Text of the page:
You Can Finally Unlock Genshin Impact’s Magical Seal, And That’s Great News For The Future

If you’ve been playing Genshin Impact for a while, you’ll probably be familiar with the mysterious seal adorning a random door in Mondstadt’s main metropolis. Although it looks like a standard Hydro symbol, lashing it with Barbara’s water bullets unfortunately won’t accomplish anything, nor will Xingqiu’s rain swords be able to pry it open. This is a seal steeped in mysterious magic that’s beyond Genshin Impact’s present world state — or at least it was, until very recently.

Have you met Mona yet? She’s an excellent character that comes into Genshin Impact at Adventure Rank 38, which is a level precious few players have attained as of yet. That’s not to say nobody has — quite a lot of players have already put a huge amount of time and effort into Genshin Impact, and have pretty much maxed out the content that is currently available prior to patch 1.1. However, Genshin is still seeing a massive influx of new players on a daily basis, meaning that the vast majority of people aren’t quite there yet. If you’re one of these people, and are worried about being exposed to light spoilers, you might be better off reading through my experiment in which I did over 1,500 Wishes to test the gacha system, or checking out our speculation as to what the next Genshin Impact banner is going to be after Klee’s Sparkling Steps.

But if you’re happy to hear about why Genshin Impact has managed to convince me that it’s going to have a lot of excellent story content for a very long time, then stick around for a while. Some people might worry that Genshin is destined to be a fad, that it’s going to fade into obscurity the moment next-gen arrives. I’m here to tell you that it would be a tragedy if that happened, because Genshin Impact has a blindingly bright future ahead of it, and I am genuinely excited for every little part of it — all because of a little magical seal that was recently cracked by a fascinating magician named Mona.

The beginning of this piece refers to the magical seal blocking off a random building in Mondstadt for the majority of the game (as it currently stands at the time of writing). When you finish Mona’s story quest, she’ll announce that she’s happy to stay in Mondstadt for a bit, and cracking a pesky little seal like that is small potatoes for her. But until this point there was no one in Mondstadt or Liyue capable of accomplishing such a feat. This might not seem like a huge deal at face value — and maybe it’s not! But in terms of Genshin’s longevity, it’s massively refreshing to see.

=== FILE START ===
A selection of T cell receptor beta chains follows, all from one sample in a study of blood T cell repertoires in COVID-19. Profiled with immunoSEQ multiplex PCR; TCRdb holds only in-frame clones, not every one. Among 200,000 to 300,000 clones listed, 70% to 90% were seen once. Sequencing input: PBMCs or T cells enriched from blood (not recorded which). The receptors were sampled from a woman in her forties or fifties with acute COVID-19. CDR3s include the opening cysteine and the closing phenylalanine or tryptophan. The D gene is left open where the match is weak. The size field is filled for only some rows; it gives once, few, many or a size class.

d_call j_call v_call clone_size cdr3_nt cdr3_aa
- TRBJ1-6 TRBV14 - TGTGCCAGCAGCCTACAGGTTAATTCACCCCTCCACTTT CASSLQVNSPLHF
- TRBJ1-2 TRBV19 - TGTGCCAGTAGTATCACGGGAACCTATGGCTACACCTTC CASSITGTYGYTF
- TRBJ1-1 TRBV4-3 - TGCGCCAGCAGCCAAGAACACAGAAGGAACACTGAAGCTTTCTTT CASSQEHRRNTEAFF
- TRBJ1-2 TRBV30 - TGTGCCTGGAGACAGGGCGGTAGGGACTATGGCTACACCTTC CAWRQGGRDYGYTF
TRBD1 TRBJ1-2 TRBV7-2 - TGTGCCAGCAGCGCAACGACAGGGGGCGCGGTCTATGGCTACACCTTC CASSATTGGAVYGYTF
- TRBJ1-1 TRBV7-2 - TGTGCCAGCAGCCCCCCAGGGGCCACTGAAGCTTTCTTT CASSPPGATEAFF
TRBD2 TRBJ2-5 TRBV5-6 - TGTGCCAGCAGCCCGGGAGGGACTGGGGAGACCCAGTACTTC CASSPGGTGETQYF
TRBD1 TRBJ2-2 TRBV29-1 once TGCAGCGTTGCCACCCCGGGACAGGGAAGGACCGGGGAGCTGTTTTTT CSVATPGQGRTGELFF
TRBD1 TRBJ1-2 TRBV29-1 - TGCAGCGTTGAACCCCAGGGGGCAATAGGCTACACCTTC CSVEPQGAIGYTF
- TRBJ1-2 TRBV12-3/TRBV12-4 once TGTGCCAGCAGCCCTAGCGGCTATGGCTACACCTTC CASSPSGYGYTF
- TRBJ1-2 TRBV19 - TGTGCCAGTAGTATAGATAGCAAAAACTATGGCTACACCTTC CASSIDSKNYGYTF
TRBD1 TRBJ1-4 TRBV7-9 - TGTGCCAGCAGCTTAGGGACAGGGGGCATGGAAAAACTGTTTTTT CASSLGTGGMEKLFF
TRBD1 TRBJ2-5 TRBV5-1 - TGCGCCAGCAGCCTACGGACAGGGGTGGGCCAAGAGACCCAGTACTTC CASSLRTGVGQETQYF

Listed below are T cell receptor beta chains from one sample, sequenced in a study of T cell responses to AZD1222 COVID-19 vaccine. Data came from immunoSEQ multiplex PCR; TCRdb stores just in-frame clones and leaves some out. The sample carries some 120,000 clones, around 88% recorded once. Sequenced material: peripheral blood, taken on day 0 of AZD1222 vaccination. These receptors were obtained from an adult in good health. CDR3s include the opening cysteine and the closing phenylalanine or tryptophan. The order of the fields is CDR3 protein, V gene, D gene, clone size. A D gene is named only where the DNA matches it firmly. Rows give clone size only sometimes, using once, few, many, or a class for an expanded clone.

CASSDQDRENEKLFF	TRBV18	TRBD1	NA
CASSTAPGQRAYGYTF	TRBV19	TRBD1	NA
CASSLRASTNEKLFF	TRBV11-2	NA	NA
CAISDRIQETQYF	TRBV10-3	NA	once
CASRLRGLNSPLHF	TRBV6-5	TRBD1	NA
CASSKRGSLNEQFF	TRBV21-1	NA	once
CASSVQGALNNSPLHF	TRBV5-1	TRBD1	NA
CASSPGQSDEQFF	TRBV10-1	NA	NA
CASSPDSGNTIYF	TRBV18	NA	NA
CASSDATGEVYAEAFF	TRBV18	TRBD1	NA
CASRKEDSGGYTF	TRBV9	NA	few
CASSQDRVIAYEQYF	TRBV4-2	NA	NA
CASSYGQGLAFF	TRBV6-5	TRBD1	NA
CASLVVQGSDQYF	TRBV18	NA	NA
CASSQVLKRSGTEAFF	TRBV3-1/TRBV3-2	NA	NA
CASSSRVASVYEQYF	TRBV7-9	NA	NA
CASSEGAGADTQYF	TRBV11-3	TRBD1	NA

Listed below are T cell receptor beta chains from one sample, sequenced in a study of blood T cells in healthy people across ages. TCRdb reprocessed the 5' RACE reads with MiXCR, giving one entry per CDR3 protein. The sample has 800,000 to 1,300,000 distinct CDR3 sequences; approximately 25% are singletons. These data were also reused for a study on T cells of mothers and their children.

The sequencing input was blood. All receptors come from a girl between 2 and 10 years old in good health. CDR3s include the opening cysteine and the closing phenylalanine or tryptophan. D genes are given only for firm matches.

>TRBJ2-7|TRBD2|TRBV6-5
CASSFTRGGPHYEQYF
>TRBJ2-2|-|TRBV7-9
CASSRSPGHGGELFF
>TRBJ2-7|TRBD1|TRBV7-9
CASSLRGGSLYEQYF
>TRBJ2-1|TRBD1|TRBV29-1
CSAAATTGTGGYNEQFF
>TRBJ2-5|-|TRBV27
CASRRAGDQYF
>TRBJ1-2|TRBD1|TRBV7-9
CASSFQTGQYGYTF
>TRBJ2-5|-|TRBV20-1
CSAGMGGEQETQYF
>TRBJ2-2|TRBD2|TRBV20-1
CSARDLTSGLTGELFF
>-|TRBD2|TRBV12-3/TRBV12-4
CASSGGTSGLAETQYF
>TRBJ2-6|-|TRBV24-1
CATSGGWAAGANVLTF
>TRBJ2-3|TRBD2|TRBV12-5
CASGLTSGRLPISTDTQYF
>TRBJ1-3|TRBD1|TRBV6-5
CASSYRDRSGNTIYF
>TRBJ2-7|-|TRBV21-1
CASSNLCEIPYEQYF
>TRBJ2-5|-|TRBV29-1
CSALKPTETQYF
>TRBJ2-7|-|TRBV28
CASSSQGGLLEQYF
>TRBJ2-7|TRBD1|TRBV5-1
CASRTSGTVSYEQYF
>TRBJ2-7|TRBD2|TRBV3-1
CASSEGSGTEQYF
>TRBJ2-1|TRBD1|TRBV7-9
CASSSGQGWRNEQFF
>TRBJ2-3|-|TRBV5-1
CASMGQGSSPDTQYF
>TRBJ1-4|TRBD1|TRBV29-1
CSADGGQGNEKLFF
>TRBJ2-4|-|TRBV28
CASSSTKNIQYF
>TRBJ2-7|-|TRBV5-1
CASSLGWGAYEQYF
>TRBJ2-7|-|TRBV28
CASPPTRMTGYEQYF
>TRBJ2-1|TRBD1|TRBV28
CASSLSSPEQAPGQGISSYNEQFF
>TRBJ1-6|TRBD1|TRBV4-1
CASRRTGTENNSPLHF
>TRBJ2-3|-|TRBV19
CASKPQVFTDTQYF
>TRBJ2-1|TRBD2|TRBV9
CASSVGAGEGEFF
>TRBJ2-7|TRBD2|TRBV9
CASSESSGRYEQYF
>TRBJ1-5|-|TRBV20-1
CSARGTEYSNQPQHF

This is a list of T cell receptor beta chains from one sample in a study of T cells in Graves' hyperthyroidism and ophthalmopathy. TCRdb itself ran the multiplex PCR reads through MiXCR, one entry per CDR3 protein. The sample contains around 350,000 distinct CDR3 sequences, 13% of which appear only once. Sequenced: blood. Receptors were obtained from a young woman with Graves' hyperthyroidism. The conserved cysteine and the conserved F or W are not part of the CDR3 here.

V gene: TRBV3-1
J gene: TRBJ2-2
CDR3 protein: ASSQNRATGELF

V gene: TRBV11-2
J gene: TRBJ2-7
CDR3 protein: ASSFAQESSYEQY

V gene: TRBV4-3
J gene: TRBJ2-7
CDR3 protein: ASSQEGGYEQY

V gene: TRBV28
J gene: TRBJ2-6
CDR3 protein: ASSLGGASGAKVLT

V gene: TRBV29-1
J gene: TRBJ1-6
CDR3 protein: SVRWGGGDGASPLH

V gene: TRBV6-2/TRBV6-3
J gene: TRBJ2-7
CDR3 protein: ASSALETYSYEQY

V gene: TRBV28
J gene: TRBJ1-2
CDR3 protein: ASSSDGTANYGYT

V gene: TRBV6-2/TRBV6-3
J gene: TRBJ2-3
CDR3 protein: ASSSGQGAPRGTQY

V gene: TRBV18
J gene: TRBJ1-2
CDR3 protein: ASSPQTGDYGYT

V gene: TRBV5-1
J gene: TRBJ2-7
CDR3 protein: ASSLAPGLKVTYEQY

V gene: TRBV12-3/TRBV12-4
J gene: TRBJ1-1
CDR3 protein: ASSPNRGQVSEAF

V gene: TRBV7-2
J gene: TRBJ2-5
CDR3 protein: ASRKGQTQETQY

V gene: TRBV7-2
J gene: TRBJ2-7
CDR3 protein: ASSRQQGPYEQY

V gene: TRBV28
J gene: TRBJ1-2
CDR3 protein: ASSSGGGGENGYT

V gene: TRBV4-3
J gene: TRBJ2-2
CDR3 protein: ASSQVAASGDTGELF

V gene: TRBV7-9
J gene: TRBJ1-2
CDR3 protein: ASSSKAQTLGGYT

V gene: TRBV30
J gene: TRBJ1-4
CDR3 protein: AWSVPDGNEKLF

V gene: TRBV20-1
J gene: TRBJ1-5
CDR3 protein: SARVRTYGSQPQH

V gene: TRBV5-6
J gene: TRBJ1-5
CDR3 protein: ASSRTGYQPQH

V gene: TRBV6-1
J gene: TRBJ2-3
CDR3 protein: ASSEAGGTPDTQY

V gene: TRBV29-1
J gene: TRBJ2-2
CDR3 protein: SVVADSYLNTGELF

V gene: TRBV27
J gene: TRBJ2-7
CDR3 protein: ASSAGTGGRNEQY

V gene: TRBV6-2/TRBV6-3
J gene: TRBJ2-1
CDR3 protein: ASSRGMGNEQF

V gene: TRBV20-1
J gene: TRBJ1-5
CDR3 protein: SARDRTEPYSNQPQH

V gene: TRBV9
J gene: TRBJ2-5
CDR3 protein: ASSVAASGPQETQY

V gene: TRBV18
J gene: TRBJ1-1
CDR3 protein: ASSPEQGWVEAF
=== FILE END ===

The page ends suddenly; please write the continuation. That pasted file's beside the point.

The fact that it takes Mona’s narrative arrival to overcome a mysterious and seemingly unconquerable obstacle bodes very well Genshin’s status as a developing game. Let’s consider what Genshin is like right now: it offers us a beautiful open world in which you can do pretty much anything — like in Breath of the Wild, almost everything you can possibly come across is either climbable, cookable, or punchable. At the same time, it’s got that enticing ambiguity boasted by all of the best MMOs. It’s like in FFXIV when certain areas are locked off because you haven’t reached a certain point in the story yet. They’re not slapped with the traditional DLC stamp of most single-player games — they’re given an ambiguous narrative reason for why they’re not accessible right now, despite the fact that Genshin emphatically isn’t an MMO that needs to cater to players of all levels at all times. This is great for worldbuilding, especially when — also like in an MMO — the world is constantly in the process of being built. It’s distinct from DLC because DLC usually comes in the form of add-ons that are external to a base game — new areas that are detached from the original. Genshin’s approach is to expand its world in a more interdependent way, where new areas are inherently attached to previous ones.